The court denied the Husband's request for presumptive temporary maintenance of $58,292 per year and awarded him $26,000 per year.  The court imputed $52,000 income to the Husband and further deviated from the presumptive award because the Wife maintained health insurance, paid the carrying charges and cared for the parties' 21-year old daughter who has Aspersers Syndrome.

Fraterrigo v. Fraterrigo, 2011 WL 5325731 (Albany Sup. Ct. 2011) (J. Teresi) *

The court awarded the Wife presumptive temporary maintenance in the amount of $156 per week.

Salai v. Salai, 34 Misc. 3d 232, 934 N.Y.S.2d 659 (Monroe Sup. Ct. 2011) (J. Fisher)

The court reduced the Wife's presumptive temporary maintenance award of $9,571 to $3,000 per month based on the parties' standard of living.


J.V. v. G.V., 33 Misc. 3d 1212(A), 939 N.Y.S.2d 740 (Nassau Sup. Ct. 2011) (J. Janowitz) 

The court reduced the Wife's presumptive temporary maintenance of $10,249 to $5,332 per month.


S.G. v. P.G., 32 Misc. 3d 1233(A), 936 N.Y.S.2d 61 (Nassau Sup. Ct. 2011) (J. Maron)


The court reduced the Wife's presumptive temporary maintenance award of $2,167 to $2,000 per month because the court directed the Husband to also pay the carrying charges.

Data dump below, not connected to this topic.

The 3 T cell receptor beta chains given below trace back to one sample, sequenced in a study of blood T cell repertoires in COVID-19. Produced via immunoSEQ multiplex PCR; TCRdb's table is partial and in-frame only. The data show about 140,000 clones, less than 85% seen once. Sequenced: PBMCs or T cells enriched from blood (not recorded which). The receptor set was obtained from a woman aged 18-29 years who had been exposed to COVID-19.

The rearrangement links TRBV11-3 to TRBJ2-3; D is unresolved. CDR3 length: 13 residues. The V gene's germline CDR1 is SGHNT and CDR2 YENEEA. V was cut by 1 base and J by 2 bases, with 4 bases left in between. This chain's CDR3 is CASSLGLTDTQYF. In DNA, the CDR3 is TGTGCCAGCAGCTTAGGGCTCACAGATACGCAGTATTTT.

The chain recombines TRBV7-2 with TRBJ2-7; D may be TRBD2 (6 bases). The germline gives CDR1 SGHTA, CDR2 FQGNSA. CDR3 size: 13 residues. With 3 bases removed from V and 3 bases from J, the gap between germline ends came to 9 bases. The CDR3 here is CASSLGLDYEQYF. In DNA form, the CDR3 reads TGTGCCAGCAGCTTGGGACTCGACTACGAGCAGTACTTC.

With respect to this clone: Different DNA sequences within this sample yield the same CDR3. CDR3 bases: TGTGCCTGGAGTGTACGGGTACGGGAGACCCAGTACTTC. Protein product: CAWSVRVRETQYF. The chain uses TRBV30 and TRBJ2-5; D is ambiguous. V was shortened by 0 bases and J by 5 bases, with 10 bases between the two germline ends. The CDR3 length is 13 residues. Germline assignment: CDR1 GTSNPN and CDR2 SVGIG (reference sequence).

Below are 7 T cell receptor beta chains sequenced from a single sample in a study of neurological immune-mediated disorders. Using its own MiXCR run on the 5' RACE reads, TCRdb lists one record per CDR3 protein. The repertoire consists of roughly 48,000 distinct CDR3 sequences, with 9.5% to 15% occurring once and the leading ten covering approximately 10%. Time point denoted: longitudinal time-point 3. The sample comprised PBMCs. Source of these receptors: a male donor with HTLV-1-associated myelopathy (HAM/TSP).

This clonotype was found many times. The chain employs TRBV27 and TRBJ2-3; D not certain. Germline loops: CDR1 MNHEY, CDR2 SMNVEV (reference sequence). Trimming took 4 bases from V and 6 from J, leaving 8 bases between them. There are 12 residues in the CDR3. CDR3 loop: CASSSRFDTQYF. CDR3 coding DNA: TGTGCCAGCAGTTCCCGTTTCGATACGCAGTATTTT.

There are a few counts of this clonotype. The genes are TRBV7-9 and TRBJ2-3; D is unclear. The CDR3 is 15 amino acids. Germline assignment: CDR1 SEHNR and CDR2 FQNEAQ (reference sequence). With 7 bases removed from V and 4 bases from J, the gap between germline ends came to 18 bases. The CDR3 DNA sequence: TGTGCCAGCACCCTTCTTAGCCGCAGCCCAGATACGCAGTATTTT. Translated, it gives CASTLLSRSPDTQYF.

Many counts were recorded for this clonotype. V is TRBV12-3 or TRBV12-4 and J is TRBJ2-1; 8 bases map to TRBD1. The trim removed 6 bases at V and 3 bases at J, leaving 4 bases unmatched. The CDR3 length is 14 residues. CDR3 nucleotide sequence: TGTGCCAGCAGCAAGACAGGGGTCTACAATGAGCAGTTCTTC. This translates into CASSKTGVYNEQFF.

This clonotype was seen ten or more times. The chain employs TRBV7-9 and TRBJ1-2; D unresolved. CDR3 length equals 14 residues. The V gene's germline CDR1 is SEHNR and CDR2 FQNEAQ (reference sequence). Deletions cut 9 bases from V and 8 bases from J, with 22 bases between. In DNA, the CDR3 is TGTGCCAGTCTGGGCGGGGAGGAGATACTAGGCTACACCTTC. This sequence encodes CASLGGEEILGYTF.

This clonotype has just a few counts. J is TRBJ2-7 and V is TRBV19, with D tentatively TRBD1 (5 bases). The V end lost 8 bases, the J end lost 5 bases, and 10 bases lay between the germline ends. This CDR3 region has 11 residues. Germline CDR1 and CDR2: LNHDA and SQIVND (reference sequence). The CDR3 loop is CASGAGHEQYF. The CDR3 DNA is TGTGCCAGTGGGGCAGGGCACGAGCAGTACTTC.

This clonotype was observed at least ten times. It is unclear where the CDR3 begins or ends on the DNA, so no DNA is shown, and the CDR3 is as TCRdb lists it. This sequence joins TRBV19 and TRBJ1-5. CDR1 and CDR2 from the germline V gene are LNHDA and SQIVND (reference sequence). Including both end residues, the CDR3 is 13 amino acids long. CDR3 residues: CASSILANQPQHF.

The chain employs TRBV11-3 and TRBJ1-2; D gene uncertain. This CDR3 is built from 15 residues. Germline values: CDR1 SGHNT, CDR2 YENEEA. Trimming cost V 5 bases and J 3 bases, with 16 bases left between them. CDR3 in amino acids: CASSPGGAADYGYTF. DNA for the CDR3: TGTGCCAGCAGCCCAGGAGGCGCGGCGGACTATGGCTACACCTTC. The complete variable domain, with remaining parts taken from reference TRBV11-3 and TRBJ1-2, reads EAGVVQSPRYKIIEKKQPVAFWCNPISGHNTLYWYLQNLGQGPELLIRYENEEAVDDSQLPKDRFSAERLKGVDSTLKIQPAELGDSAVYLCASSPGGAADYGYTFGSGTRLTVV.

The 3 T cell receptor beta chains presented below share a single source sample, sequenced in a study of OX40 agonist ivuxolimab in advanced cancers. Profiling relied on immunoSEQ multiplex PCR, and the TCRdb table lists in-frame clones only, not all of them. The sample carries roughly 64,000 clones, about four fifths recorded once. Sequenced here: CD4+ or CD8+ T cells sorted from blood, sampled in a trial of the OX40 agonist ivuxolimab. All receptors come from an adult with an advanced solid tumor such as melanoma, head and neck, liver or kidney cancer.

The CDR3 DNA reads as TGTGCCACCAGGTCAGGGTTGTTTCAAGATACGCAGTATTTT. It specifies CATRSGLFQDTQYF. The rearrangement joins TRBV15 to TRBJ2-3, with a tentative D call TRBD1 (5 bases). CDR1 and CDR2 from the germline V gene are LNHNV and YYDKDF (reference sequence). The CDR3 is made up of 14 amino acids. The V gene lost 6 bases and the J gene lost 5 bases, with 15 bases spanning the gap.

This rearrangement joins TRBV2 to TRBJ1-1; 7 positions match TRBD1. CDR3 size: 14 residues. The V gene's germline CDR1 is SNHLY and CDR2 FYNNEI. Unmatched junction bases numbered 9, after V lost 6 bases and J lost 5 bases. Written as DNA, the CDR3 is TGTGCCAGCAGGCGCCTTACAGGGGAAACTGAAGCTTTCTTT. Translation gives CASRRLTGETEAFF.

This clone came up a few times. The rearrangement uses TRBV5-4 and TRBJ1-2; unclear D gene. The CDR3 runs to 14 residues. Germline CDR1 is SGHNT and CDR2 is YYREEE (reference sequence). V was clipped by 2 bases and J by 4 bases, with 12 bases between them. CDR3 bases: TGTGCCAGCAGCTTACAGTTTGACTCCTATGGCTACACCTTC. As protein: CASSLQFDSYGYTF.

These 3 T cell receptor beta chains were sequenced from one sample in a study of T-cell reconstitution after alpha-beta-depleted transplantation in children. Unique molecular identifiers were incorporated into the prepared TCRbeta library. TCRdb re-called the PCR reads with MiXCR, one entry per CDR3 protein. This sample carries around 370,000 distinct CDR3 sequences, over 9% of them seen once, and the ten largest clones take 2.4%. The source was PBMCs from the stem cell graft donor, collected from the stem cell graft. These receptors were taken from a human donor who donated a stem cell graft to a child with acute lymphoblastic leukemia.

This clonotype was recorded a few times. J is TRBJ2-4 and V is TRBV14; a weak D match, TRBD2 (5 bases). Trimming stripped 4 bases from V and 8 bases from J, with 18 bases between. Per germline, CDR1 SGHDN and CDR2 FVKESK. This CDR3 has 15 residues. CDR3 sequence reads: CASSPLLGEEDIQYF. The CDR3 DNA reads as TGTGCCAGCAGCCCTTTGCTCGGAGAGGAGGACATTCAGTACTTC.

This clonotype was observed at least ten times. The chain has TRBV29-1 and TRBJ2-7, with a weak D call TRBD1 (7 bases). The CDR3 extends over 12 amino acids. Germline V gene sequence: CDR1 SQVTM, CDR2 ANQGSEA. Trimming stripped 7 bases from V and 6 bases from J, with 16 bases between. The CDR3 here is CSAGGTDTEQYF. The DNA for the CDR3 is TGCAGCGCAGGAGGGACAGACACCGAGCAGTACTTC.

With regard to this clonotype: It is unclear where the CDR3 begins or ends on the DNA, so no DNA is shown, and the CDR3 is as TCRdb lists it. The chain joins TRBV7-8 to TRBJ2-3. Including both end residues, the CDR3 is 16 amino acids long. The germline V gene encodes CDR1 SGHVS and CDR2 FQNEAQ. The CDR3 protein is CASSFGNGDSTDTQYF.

Valentin v. Valentin, 32 Misc. 3d 1223(A), 936 N.Y.S.2d 62 (Queens Sup. Ct. 2011) (J. Jackman-Brown)


The court reduced the Wife's presumptive temporary maintenance award of $1,806 to $1,083 per month so that the Husband would have sufficient income to maintain his pre-divorce separate household.  The court also directed the Husband to pay $1,000 per month toward carrying charges for the marital residence.


C.K. v. M.K., 31 Misc. 3d 937, 923 N.Y.S.2d 817 (Rockland Sup. Ct. 2011) (J. Weiner)


The presumptive amount of temporary maintenance of $0 in favor of wife was unjust and inappropriate under temporary maintenance statute, so as to warrant an upward deviation to an award of $2,000 per month where the wife had been a stay at home mother throughout the marriage, her statement of net worth showed no income, and income “attributed” to wife from husband's business was a bookkeeping matter and was not income in the traditional sense.